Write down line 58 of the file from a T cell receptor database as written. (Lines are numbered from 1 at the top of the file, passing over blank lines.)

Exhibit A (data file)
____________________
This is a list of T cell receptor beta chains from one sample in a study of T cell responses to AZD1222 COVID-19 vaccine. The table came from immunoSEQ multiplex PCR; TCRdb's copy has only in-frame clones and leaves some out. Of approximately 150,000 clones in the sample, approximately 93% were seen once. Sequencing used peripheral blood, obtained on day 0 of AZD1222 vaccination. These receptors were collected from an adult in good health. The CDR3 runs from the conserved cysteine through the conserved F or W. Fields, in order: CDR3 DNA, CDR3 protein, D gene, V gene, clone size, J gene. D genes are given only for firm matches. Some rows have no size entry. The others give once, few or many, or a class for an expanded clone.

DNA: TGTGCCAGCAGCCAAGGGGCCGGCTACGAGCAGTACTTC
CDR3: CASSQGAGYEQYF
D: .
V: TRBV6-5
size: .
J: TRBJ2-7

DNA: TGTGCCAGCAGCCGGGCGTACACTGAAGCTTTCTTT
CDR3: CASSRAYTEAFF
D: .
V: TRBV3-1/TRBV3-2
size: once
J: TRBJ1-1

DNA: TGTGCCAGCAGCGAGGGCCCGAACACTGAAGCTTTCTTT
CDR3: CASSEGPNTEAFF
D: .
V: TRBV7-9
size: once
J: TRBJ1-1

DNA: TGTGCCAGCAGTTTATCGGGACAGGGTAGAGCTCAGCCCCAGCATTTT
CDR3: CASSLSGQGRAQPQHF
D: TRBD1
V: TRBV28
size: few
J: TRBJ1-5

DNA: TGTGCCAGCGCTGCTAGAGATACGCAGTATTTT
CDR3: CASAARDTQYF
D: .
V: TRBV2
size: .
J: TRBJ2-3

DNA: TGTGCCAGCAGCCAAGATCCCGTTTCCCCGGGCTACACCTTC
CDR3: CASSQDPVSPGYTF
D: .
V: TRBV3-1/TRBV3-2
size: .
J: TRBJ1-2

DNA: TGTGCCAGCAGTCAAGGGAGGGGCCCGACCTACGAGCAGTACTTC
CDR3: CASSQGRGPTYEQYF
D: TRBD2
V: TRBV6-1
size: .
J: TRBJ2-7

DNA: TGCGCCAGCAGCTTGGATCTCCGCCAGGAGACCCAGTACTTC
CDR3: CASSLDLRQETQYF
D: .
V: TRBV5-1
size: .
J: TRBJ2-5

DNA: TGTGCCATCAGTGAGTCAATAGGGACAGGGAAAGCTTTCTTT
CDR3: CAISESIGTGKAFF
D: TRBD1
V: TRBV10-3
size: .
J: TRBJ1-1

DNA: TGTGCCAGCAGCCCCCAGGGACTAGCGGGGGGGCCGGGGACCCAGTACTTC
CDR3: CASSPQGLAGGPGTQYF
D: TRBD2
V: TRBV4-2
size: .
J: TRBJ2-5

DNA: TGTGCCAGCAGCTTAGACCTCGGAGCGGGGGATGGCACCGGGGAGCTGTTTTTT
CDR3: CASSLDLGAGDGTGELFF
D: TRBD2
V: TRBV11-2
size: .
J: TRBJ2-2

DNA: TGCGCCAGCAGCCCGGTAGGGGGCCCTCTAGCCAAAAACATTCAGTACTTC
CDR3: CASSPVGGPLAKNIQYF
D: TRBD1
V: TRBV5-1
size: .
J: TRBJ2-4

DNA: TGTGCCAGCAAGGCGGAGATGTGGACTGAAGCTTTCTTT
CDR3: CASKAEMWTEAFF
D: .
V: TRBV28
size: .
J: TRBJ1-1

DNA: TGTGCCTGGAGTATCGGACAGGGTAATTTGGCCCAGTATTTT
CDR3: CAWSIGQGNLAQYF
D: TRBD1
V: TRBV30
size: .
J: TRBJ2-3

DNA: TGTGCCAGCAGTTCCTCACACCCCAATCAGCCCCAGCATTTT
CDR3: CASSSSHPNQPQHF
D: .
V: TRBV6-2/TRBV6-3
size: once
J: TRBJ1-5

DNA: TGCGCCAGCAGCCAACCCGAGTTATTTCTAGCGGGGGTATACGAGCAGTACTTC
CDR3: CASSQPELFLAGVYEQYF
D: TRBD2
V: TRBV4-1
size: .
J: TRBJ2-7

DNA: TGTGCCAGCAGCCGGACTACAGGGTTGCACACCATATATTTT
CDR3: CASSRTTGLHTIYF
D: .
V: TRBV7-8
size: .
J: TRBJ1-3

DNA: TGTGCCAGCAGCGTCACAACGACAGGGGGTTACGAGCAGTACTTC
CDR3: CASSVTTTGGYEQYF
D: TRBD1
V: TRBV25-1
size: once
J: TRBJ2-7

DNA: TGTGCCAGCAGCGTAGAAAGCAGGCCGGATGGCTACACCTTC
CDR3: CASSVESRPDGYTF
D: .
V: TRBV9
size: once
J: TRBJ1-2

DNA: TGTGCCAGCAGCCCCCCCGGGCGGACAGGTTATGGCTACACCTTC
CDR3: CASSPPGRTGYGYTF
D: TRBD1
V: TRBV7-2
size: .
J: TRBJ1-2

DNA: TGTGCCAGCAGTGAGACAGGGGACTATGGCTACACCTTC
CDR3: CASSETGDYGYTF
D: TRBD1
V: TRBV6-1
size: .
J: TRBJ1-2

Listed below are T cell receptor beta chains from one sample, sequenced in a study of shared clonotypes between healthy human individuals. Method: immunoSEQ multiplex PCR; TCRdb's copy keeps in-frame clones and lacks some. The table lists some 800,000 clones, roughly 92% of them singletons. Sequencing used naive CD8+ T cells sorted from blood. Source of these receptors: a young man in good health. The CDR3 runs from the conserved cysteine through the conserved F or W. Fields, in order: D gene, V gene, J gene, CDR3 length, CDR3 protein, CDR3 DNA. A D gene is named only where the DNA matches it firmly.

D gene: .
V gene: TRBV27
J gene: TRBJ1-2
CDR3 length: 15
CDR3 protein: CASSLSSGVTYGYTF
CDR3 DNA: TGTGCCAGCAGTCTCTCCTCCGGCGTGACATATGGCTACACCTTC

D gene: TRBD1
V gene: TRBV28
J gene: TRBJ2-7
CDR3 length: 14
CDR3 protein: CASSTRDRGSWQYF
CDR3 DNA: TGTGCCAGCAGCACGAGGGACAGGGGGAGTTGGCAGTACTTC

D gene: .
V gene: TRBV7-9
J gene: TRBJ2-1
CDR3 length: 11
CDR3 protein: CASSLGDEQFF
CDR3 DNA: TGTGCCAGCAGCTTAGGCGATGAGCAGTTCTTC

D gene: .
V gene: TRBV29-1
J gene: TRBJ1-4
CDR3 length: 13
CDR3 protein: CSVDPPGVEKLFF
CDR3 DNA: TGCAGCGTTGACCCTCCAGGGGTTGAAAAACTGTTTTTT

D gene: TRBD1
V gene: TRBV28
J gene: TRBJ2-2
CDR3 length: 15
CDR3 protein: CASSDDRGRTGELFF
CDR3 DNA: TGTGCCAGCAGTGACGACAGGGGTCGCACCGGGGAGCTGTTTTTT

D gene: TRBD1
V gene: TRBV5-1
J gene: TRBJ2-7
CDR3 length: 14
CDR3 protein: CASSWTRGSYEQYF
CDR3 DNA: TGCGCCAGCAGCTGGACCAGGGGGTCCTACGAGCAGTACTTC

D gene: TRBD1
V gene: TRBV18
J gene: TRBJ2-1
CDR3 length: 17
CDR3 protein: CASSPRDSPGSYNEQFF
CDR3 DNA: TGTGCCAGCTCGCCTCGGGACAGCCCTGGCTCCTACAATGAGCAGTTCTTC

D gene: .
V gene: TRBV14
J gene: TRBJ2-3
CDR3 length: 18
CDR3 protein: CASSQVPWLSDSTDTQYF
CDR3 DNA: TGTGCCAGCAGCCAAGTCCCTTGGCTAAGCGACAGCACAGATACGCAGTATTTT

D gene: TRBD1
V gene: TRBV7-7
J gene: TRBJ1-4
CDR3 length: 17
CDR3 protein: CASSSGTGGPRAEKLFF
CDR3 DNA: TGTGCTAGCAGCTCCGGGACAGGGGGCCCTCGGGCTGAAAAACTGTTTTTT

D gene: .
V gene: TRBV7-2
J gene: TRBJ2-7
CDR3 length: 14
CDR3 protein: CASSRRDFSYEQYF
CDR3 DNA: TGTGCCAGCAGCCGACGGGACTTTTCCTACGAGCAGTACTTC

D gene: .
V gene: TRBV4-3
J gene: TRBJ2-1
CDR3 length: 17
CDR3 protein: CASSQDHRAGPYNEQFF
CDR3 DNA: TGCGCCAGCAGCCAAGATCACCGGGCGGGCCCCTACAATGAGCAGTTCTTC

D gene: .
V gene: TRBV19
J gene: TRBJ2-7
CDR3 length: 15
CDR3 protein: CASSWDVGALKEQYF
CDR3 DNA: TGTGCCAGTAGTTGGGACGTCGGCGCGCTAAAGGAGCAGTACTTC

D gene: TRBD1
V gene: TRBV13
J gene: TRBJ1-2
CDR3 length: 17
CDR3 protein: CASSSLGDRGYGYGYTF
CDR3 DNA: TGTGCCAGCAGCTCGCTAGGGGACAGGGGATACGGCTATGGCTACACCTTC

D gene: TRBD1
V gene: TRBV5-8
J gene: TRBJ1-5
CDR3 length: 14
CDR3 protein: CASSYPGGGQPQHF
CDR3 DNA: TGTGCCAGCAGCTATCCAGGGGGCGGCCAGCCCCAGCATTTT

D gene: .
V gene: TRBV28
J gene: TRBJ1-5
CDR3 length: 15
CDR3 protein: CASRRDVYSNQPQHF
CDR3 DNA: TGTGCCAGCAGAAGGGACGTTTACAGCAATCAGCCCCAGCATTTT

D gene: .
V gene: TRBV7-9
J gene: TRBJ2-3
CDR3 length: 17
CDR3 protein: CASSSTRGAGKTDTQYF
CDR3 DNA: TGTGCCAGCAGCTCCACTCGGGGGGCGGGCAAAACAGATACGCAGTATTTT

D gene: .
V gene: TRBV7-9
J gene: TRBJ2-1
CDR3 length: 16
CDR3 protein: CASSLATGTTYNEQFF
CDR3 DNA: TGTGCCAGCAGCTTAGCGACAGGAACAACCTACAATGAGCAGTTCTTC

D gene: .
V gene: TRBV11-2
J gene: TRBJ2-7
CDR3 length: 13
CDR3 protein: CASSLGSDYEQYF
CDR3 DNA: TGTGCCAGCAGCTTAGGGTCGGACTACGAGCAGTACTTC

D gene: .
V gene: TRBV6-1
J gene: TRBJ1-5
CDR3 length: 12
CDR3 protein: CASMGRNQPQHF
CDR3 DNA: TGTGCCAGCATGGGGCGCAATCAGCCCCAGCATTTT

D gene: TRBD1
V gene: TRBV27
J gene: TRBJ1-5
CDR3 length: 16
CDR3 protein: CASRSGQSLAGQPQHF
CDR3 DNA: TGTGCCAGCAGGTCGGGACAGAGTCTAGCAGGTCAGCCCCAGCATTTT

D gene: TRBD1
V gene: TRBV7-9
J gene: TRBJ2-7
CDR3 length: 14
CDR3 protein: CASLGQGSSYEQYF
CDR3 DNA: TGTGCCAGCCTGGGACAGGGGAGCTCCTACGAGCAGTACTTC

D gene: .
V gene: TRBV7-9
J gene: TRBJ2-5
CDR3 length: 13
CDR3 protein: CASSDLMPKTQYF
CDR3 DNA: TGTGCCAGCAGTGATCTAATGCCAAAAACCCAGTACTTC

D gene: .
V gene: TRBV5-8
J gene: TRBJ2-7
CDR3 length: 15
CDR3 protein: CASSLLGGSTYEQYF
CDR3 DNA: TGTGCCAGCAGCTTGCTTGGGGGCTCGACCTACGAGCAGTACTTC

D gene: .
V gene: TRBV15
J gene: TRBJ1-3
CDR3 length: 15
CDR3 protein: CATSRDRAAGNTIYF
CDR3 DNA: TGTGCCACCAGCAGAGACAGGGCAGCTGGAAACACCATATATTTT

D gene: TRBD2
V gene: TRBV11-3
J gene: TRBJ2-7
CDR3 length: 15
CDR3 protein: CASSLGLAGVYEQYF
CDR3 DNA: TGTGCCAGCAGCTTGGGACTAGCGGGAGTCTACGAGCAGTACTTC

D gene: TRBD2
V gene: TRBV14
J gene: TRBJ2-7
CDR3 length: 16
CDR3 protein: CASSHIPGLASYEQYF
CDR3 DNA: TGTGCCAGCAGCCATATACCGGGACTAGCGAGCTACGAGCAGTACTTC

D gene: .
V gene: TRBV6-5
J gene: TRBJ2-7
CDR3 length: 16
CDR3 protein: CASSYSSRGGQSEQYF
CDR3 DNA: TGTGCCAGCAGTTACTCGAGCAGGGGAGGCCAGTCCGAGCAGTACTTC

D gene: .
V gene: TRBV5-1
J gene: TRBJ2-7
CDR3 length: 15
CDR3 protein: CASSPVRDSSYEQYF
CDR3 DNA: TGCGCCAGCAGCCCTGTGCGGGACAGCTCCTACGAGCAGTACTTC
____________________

D: TRBD2